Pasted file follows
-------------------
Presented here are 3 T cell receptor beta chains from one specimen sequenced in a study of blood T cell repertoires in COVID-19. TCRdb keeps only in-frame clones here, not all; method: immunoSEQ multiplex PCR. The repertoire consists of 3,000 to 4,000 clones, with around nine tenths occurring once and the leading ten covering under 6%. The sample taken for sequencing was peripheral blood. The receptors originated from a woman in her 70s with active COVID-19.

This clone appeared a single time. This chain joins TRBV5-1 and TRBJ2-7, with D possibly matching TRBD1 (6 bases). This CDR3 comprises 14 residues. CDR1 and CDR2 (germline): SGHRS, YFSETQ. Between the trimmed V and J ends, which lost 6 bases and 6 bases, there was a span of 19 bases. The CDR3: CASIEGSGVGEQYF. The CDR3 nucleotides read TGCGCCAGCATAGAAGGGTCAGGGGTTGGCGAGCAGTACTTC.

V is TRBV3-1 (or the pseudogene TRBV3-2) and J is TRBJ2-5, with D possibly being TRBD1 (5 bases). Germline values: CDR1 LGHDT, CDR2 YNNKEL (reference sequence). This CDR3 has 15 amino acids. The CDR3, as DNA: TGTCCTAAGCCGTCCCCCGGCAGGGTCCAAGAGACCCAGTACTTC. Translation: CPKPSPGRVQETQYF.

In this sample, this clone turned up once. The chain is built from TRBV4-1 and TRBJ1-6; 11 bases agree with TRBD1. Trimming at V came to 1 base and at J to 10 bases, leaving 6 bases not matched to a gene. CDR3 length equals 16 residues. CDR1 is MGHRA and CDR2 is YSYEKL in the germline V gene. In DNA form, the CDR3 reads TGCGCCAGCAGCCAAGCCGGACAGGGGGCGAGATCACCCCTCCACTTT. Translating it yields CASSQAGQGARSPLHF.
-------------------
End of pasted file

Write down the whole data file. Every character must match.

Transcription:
Presented here are 3 T cell receptor beta chains from one specimen sequenced in a study of blood T cell repertoires in COVID-19. TCRdb keeps only in-frame clones here, not all; method: immunoSEQ multiplex PCR. The repertoire consists of 3,000 to 4,000 clones, with around nine tenths occurring once and the leading ten covering under 6%. The sample taken for sequencing was peripheral blood. The receptors originated from a woman in her 70s with active COVID-19.

This clone appeared a single time. This chain joins TRBV5-1 and TRBJ2-7, with D possibly matching TRBD1 (6 bases). This CDR3 comprises 14 residues. CDR1 and CDR2 (germline): SGHRS, YFSETQ. Between the trimmed V and J ends, which lost 6 bases and 6 bases, there was a span of 19 bases. The CDR3: CASIEGSGVGEQYF. The CDR3 nucleotides read TGCGCCAGCATAGAAGGGTCAGGGGTTGGCGAGCAGTACTTC.

V is TRBV3-1 (or the pseudogene TRBV3-2) and J is TRBJ2-5, with D possibly being TRBD1 (5 bases). Germline values: CDR1 LGHDT, CDR2 YNNKEL (reference sequence). This CDR3 has 15 amino acids. The CDR3, as DNA: TGTCCTAAGCCGTCCCCCGGCAGGGTCCAAGAGACCCAGTACTTC. Translation: CPKPSPGRVQETQYF.

In this sample, this clone turned up once. The chain is built from TRBV4-1 and TRBJ1-6; 11 bases agree with TRBD1. Trimming at V came to 1 base and at J to 10 bases, leaving 6 bases not matched to a gene. CDR3 length equals 16 residues. CDR1 is MGHRA and CDR2 is YSYEKL in the germline V gene. In DNA form, the CDR3 reads TGCGCCAGCAGCCAAGCCGGACAGGGGGCGAGATCACCCCTCCACTTT. Translating it yields CASSQAGQGARSPLHF.